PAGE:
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California Enacts Landmark Food Safety Act Banning Four Harmful Additives Linked To Diseases




(CTN NEWS) – In a groundbreaking move, California has set a precedent by becoming the first U.S. state to ban the use of four food and drink additives, which are associated with a myriad of health concerns, including potential links to cancer.

These additives are already prohibited in several nations worldwide.

The California Food Safety Act effectively forbids the manufacturing, distribution, and sale of food items and beverages.

The following ingredients will be banned under AB418:

  • brominated vegetable oil
  • potassium bromate
  • propylparaben
  • red dye no. 3.

These additives can be commonly found in candies, fruit juices, cookies, and more.

Despite the concerns that some popular food items may vanish from store shelves, advocates of this act reassure the public that these products will not disappear. Instead, food companies will need to adjust their formulations to ensure that they are using safer alternatives.

Gov. Gavin Newsom, who endorsed the bill into law, commented, “Californians will continue enjoying their beloved food products, but now with an increased assurance of their safety.”

The implementation of the law is scheduled for 2027, allowing companies ample time to modify their ingredients and exclude these controversial chemicals.

The additives in question, although permitted by the FDA for use in food, have been flagged for their potential health risks.

California Food Safety Act Addresses Harmful Food Additives

Notably, in 1990, the FDA prohibited the use of red dye 3 in cosmetics after studies identified its carcinogenic effect on laboratory animals. Yet, its presence in food items has not been similarly restricted.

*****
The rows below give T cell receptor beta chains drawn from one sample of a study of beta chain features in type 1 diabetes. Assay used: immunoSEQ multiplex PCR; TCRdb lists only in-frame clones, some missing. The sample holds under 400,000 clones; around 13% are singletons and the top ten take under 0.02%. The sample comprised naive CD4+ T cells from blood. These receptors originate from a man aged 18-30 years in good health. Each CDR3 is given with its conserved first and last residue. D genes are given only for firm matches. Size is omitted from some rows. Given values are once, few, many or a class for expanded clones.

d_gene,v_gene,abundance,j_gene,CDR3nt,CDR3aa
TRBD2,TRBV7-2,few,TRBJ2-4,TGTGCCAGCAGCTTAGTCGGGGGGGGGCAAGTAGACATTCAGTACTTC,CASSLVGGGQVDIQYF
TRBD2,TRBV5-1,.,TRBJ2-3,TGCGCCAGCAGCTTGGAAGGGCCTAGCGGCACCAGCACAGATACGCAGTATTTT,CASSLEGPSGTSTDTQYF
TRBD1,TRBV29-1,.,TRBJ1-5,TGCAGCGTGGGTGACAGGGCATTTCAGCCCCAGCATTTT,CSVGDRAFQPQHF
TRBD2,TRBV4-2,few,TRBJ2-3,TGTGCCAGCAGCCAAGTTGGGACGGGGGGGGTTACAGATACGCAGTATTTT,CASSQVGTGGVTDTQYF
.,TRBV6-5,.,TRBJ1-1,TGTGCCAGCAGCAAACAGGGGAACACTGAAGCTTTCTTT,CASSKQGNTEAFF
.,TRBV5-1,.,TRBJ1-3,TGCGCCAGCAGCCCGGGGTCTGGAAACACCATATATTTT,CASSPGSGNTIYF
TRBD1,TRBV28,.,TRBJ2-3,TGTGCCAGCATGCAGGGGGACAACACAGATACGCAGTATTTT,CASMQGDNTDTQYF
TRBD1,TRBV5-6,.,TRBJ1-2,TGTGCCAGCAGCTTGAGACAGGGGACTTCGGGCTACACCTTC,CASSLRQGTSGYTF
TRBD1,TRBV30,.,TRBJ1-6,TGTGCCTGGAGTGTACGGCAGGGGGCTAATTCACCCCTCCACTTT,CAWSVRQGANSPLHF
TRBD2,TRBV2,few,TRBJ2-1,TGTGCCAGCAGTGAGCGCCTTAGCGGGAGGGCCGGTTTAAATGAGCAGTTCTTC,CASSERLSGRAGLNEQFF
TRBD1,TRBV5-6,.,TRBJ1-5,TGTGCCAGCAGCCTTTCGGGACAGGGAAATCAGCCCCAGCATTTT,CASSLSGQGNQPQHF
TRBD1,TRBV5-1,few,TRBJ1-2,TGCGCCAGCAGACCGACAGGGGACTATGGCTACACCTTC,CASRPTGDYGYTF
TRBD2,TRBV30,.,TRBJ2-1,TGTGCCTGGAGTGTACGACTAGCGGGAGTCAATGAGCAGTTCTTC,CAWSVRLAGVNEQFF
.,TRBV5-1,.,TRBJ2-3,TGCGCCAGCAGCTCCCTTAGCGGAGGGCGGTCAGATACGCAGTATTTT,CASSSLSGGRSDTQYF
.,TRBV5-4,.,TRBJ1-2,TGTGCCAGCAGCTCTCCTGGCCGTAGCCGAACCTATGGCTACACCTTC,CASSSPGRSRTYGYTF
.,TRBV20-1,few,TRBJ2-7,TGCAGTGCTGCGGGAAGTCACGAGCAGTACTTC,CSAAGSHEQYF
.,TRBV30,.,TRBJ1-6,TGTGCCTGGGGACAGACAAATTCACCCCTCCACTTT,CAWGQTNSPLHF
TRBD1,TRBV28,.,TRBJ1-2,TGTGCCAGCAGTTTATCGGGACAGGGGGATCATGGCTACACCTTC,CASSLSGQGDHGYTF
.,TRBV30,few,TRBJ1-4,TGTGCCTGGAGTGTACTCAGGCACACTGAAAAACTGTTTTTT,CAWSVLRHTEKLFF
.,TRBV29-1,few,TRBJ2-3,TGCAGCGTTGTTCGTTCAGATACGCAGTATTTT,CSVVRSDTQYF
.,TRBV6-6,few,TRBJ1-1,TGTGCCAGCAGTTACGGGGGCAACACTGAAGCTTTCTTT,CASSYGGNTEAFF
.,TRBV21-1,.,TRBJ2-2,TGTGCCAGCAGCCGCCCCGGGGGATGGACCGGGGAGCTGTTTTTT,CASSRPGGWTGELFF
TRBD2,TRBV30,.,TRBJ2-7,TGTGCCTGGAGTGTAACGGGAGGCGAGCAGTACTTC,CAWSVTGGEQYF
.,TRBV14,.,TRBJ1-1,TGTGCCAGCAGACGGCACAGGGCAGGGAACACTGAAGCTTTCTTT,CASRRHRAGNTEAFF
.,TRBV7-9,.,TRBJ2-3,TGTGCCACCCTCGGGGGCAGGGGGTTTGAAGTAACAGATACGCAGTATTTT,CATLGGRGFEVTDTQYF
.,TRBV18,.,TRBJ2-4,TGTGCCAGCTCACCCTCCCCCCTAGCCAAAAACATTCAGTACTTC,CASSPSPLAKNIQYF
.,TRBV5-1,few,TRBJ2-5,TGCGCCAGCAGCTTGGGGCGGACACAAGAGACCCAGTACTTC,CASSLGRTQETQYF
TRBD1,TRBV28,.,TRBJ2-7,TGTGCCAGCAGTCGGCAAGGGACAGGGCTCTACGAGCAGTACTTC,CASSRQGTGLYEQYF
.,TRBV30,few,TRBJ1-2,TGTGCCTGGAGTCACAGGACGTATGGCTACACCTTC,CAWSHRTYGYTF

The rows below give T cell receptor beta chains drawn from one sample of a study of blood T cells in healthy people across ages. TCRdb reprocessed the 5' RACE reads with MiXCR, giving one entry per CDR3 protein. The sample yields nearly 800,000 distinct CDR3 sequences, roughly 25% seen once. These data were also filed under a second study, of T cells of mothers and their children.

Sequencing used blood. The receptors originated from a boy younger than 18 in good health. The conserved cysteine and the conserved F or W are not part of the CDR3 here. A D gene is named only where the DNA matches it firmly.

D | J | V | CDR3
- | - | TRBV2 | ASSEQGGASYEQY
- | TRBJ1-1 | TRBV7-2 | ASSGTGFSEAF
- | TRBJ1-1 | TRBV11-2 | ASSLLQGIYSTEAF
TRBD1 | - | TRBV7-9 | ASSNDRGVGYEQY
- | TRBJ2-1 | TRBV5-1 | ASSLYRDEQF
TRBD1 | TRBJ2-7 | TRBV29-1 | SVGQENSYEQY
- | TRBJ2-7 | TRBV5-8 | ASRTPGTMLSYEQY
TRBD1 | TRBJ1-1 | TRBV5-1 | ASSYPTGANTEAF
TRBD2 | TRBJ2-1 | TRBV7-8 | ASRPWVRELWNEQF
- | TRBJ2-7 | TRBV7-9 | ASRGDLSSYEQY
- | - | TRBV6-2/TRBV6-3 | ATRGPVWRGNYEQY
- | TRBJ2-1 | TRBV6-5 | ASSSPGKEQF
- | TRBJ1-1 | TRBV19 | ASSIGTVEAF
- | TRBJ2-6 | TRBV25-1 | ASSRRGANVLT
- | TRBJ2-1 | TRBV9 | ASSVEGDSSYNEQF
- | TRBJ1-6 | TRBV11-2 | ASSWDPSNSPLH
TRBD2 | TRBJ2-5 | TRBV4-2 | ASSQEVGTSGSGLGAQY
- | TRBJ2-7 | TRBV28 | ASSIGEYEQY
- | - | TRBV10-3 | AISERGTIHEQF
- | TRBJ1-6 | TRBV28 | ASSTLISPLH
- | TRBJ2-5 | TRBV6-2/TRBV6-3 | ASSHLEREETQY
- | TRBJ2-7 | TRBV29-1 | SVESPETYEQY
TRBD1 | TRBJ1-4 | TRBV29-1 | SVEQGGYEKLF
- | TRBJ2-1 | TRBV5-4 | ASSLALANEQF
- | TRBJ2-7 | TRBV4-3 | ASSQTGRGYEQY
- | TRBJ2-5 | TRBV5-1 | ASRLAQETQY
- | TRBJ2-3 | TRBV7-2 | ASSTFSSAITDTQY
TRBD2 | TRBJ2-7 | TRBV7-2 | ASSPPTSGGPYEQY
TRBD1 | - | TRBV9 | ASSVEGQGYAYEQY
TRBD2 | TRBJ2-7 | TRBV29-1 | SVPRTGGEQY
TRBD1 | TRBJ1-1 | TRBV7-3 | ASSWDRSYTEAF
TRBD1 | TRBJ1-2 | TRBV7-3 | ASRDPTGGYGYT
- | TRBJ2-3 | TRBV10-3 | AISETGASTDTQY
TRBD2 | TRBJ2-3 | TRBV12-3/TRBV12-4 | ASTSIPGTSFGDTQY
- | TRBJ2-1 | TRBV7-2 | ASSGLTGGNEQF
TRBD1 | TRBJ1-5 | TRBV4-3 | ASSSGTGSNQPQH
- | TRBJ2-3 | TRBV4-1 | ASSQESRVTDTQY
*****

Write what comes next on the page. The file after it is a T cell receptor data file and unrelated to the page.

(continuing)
Brominated vegetable oil and potassium bromate have been linked with detrimental consequences on the respiratory and nervous systems, and propylparaben has been suggested to adversely influence reproductive health.

This groundbreaking move has been surrounded by misinformation. Notably, a false rumor claimed that the state aimed to ban Skittles.

Clarifying the situation, Assemblymember Jesse Gabriel, the Democrat who championed the bill, pointed out that Skittles are available in the European Union using alternative ingredients since the four additives are prohibited there.

Gabriel stressed, “It’s high time the U.S. catches up with the global standards of food safety.”

He further emphasized that the bill won’t eliminate any food items, but rather compel food producers to adopt minor changes to their formulations, switching to ingredients that are deemed safer and are already in use in several countries.

Beyond the European Union, a myriad of nations, including the UK, Canada, Australia, New Zealand, China, and Japan, have prohibited these additives in their food products.

Gabriel also highlighted that numerous global brands, such as Coke, Pepsi, Dunkin’, and Panera, have proactively removed these additives from their product lines.

This step by California underscores the state’s commitment to pioneering healthier and safer food consumption, serving as a beacon for other states to potentially follow suit.


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